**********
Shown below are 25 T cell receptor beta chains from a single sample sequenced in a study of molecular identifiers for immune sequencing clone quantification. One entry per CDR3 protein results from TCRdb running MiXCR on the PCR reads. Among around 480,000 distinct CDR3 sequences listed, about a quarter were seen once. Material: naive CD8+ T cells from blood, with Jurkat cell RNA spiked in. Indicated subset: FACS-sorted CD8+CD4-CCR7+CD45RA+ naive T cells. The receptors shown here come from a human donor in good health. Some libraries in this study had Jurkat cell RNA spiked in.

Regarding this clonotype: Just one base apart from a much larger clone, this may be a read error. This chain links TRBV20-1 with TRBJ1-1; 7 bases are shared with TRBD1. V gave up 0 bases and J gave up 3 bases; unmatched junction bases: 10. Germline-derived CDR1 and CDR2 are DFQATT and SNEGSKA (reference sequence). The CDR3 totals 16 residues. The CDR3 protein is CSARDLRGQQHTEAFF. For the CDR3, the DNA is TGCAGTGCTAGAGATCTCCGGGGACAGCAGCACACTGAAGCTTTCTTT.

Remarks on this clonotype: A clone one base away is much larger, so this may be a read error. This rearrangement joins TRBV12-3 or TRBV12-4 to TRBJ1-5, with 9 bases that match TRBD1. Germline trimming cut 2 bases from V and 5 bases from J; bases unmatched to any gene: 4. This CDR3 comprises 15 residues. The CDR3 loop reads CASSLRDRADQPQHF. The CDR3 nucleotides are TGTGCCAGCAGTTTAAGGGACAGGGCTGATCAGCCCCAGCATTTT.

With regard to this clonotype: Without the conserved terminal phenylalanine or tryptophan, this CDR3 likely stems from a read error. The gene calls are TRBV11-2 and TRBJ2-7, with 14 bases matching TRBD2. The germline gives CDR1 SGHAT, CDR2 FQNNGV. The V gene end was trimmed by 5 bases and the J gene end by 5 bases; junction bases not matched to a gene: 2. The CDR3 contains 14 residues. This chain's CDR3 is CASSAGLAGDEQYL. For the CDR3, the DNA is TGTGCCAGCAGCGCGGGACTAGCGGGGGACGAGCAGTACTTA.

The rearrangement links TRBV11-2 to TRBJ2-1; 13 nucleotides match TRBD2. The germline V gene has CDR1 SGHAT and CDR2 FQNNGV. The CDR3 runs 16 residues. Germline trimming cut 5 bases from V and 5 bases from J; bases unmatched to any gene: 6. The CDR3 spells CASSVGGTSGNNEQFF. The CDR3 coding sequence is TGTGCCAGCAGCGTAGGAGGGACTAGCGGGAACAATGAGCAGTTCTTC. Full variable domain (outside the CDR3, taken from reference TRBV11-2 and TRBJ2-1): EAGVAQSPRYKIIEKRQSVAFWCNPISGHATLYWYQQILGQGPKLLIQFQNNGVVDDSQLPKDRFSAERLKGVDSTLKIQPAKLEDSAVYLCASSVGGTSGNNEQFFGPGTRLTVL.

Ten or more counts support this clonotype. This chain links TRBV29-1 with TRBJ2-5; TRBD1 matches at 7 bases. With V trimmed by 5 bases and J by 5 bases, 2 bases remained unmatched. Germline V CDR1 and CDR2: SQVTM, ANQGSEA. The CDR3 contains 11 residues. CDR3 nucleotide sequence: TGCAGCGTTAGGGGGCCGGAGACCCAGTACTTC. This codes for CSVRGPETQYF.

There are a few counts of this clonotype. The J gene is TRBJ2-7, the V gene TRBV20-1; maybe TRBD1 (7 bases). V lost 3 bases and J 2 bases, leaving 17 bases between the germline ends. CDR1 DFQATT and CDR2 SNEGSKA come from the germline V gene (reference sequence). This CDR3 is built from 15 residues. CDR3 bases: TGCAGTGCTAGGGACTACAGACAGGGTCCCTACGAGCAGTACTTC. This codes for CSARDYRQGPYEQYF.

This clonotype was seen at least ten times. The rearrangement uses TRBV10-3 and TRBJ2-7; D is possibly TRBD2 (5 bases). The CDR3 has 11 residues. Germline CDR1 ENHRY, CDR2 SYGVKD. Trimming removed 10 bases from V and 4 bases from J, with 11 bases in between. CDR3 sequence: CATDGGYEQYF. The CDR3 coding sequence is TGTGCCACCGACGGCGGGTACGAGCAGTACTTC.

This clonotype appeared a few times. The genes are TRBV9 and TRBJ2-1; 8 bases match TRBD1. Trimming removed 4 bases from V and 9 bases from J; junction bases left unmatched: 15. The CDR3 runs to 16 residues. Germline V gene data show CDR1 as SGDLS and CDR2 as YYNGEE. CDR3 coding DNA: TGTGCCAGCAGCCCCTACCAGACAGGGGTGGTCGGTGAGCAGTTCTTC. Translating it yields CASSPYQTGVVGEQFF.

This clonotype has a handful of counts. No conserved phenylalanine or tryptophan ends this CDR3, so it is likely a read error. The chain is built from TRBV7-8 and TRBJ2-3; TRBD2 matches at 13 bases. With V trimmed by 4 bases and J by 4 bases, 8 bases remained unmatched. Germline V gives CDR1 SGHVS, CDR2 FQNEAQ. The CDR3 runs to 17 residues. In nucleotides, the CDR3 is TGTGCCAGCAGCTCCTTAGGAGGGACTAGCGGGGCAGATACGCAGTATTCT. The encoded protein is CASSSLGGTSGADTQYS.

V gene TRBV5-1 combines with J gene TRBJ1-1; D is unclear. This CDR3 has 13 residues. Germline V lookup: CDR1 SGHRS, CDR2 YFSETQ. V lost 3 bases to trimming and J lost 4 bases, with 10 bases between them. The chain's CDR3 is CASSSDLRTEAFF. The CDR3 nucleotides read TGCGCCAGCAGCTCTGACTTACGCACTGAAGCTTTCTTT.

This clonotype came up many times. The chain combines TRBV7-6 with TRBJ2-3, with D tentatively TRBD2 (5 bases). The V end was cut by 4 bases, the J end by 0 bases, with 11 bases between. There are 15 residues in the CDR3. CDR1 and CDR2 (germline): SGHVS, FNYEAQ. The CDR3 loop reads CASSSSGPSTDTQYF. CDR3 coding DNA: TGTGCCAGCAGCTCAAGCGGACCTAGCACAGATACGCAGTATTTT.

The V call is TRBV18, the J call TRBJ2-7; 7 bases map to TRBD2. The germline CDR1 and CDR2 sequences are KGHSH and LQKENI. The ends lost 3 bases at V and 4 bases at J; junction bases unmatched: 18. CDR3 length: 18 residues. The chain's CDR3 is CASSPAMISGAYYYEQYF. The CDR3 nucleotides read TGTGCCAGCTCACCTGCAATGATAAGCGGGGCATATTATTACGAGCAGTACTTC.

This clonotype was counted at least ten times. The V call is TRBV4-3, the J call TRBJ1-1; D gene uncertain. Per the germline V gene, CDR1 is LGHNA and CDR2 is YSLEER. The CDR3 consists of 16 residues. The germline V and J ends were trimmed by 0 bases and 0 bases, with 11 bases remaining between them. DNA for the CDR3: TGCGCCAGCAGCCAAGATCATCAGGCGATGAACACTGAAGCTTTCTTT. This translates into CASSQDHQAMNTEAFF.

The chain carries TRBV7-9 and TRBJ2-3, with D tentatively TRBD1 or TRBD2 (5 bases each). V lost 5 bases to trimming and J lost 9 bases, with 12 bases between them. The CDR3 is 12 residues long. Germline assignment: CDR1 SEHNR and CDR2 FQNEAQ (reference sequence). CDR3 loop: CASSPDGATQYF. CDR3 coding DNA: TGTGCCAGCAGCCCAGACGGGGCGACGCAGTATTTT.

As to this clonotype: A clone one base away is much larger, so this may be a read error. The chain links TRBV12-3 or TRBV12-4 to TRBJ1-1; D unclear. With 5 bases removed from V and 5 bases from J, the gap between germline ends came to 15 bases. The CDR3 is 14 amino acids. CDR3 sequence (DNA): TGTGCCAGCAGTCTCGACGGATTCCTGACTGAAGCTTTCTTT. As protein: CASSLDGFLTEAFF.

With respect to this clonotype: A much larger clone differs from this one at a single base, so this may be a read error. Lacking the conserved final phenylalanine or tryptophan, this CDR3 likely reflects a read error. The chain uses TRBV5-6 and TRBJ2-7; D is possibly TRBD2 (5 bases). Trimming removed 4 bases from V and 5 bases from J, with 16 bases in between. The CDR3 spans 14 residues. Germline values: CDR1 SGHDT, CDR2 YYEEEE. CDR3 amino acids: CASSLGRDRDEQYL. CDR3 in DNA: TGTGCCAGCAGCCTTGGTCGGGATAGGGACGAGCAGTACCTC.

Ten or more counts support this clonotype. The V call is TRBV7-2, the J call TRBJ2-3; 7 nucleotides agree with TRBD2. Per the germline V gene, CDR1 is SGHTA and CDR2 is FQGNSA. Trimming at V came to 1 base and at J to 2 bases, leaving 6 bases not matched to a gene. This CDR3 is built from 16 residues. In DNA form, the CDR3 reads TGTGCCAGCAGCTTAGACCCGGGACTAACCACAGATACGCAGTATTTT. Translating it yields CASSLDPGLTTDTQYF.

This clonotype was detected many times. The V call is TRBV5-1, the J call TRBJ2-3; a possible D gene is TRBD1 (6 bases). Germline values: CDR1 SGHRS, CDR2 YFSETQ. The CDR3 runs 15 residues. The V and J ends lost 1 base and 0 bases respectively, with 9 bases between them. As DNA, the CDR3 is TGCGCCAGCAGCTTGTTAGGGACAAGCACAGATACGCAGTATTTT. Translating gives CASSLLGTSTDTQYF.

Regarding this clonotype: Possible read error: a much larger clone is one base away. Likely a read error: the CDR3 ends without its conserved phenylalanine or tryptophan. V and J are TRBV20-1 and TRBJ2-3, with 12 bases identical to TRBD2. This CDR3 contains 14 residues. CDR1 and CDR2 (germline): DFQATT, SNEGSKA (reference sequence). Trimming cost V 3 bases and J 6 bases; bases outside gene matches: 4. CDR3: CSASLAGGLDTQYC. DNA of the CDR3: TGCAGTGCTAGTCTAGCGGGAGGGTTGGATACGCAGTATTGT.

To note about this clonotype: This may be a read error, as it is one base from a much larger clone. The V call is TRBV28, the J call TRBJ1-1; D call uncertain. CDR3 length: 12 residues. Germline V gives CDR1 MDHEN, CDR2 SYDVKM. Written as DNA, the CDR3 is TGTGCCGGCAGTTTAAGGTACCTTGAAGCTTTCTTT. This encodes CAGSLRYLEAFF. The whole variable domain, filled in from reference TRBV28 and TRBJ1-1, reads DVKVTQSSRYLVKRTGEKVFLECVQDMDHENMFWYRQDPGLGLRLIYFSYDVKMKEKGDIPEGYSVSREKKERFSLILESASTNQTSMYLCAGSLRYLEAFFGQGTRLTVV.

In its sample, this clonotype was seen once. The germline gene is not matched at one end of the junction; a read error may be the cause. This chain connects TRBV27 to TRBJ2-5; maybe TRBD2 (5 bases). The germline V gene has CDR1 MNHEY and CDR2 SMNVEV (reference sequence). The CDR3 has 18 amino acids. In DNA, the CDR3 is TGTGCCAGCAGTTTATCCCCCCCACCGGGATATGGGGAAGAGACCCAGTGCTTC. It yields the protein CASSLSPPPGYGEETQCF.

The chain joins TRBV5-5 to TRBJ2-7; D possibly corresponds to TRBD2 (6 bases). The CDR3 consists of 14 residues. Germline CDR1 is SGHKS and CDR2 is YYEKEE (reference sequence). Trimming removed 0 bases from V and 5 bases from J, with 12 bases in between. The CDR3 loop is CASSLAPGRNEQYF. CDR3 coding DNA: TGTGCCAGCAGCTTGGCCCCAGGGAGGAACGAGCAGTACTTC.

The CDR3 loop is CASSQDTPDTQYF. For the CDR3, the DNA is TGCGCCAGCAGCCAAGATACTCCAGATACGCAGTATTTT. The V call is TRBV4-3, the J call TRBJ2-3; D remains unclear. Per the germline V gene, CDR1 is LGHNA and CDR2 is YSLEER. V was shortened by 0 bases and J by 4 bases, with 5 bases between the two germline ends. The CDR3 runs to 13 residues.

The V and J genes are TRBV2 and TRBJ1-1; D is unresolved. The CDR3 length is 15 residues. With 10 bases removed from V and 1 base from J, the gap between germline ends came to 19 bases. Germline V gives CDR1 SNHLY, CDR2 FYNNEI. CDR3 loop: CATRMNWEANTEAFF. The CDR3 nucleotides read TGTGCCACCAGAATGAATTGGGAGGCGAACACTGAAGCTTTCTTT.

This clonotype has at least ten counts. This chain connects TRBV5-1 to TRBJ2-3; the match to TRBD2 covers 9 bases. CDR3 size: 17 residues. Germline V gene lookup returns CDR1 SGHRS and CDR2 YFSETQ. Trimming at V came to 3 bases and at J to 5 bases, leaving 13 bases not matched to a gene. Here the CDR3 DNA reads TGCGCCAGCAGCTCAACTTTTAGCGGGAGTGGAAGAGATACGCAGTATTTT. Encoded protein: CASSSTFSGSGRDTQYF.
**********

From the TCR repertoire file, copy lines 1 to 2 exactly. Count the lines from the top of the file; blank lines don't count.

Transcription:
Shown below are 25 T cell receptor beta chains from a single sample sequenced in a study of molecular identifiers for immune sequencing clone quantification. One entry per CDR3 protein results from TCRdb running MiXCR on the PCR reads. Among around 480,000 distinct CDR3 sequences listed, about a quarter were seen once. Material: naive CD8+ T cells from blood, with Jurkat cell RNA spiked in. Indicated subset: FACS-sorted CD8+CD4-CCR7+CD45RA+ naive T cells. The receptors shown here come from a human donor in good health. Some libraries in this study had Jurkat cell RNA spiked in.

Regarding this clonotype: Just one base apart from a much larger clone, this may be a read error. This chain links TRBV20-1 with TRBJ1-1; 7 bases are shared with TRBD1. V gave up 0 bases and J gave up 3 bases; unmatched junction bases: 10. Germline-derived CDR1 and CDR2 are DFQATT and SNEGSKA (reference sequence). The CDR3 totals 16 residues. The CDR3 protein is CSARDLRGQQHTEAFF. For the CDR3, the DNA is TGCAGTGCTAGAGATCTCCGGGGACAGCAGCACACTGAAGCTTTCTTT.